In Western music, there are 12 notes: C, C#, D, D#, E, F, F#, G, G#, A, A# and B. The symbol “#” means sharp. 7 out of these 12 notes receive a specific name (C, D, E, F, G, A, B) and the others are identified by a sharp (#) or flat (b) of these notes, also called accidents (or alterations).

A sharp, by definition, is the shortest distance between two notes in Western music, as well as a flat. The difference in nomenclature (flat or sharp) serves only to indicate whether we are referring to a note above or below.

For example: D flat is the same as C sharp. Read the next section “What are tones and semitones” to complement this concept. Some representations and their equivalences are listed below to facilitate understanding:

  • E# = F
  • Fb = E
  • D## = E
  • Ebb = D

In practice, it is not usual to use the writing (##) or (bb) because it is much easier to write “E” than “D##”, for example. It doesn’t make much sense to use this second representation; we show it here only for the purpose of understanding. Likewise, the E# or B# nomenclature is not usually used, as they are the F and C notes, respectively.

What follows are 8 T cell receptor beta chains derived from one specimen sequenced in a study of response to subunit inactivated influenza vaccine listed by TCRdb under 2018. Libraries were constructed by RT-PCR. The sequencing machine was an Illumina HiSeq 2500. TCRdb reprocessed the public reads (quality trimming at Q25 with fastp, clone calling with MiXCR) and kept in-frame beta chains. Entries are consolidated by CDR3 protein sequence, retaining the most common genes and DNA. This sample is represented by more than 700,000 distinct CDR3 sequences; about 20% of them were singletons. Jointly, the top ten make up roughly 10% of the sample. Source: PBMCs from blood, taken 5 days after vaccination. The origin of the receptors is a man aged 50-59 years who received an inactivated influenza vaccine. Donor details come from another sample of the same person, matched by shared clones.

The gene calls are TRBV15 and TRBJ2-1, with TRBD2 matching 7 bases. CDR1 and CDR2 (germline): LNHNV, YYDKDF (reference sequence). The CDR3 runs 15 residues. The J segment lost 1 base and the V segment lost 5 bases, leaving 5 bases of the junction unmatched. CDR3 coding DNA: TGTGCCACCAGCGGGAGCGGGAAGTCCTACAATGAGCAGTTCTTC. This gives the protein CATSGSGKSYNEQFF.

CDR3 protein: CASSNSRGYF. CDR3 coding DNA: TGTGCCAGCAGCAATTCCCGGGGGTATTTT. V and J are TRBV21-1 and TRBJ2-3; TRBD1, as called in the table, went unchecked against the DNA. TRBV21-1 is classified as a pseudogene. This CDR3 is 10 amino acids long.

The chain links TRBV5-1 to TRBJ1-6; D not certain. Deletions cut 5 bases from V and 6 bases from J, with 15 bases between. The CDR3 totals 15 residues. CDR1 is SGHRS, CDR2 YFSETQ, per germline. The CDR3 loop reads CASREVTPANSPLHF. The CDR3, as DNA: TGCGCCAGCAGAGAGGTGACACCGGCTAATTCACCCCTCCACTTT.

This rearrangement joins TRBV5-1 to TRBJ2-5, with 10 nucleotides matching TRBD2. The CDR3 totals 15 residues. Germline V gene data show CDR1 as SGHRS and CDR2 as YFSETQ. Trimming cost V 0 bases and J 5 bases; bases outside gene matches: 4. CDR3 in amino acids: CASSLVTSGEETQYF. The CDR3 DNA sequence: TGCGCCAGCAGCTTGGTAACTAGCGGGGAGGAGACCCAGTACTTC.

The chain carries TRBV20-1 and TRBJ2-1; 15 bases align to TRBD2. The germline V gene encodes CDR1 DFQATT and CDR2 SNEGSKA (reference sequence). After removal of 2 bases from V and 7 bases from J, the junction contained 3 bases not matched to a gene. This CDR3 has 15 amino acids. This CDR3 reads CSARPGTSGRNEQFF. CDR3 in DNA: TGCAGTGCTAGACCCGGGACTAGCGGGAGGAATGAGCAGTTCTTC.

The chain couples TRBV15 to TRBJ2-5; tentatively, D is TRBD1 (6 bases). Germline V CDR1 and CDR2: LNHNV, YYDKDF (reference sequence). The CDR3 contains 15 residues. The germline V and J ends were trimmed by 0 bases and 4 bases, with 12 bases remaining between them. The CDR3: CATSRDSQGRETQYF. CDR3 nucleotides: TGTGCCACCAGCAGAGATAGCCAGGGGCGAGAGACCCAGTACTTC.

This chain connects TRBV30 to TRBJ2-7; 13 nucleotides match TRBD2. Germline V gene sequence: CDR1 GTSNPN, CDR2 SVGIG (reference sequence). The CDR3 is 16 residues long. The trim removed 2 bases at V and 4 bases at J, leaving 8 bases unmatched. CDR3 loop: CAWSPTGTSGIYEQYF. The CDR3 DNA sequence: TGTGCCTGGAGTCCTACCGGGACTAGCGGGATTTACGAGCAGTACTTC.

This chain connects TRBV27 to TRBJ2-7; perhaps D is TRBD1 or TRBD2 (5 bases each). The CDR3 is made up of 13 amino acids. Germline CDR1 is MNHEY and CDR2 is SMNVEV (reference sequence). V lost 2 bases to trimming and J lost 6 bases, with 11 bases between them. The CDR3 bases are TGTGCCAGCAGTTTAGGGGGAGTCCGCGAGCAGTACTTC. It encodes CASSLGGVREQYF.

However, saying E# (for example) is not wrong, and in some cases it is even the most correct option to use. Consider the C sharp major scale as an example. On this scale, the notes are: C#, D#, E#, F#, G#, A#, B#. This representation would be the most correct, because if we wrote C#, D#, F, F#, G#, A#, C, we would be repeating the F and C notes in the representation. If someone asked: “On the C sharp scale, is the F note sharp?”, Your answer should be “yes”. This is easy to observe in the first representation. But in the second representation, you would say that the F note appears with and without a sharp. From the point of view of reference, this could impair the musicians’ reading and understanding.

But rest assured, for now you don’t have to worry about these details. Once you have understood and studied the main practical foundations of music well, it is worthwhile to begin to stick to details like this.

If you are curious about the math between the 12 notes of Western music and what differentiates one note from another in our perception of the brain, read the section Mathematics in Music.

Note:  On the piano, the white keys contain the notes with a specific name (C, D, E, F, G, A, B) and the black keys contain the alterations (C#, D#, F#, G #, A#).